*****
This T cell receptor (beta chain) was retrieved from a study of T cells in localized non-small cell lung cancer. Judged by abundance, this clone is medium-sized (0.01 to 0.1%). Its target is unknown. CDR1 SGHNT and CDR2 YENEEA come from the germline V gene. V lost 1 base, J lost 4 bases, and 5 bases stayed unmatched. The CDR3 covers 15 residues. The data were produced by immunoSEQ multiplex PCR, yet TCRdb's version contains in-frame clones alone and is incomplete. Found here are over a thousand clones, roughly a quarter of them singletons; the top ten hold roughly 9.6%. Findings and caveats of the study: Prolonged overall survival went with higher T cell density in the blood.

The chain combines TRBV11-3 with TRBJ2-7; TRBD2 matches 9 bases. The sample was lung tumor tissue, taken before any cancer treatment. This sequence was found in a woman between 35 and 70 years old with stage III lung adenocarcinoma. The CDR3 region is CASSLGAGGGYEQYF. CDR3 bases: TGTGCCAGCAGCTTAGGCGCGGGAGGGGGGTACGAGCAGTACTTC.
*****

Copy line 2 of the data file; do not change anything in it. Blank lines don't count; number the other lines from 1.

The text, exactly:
The chain combines TRBV11-3 with TRBJ2-7; TRBD2 matches 9 bases. The sample was lung tumor tissue, taken before any cancer treatment. This sequence was found in a woman between 35 and 70 years old with stage III lung adenocarcinoma. The CDR3 region is CASSLGAGGGYEQYF. CDR3 bases: TGTGCCAGCAGCTTAGGCGCGGGAGGGGGGTACGAGCAGTACTTC.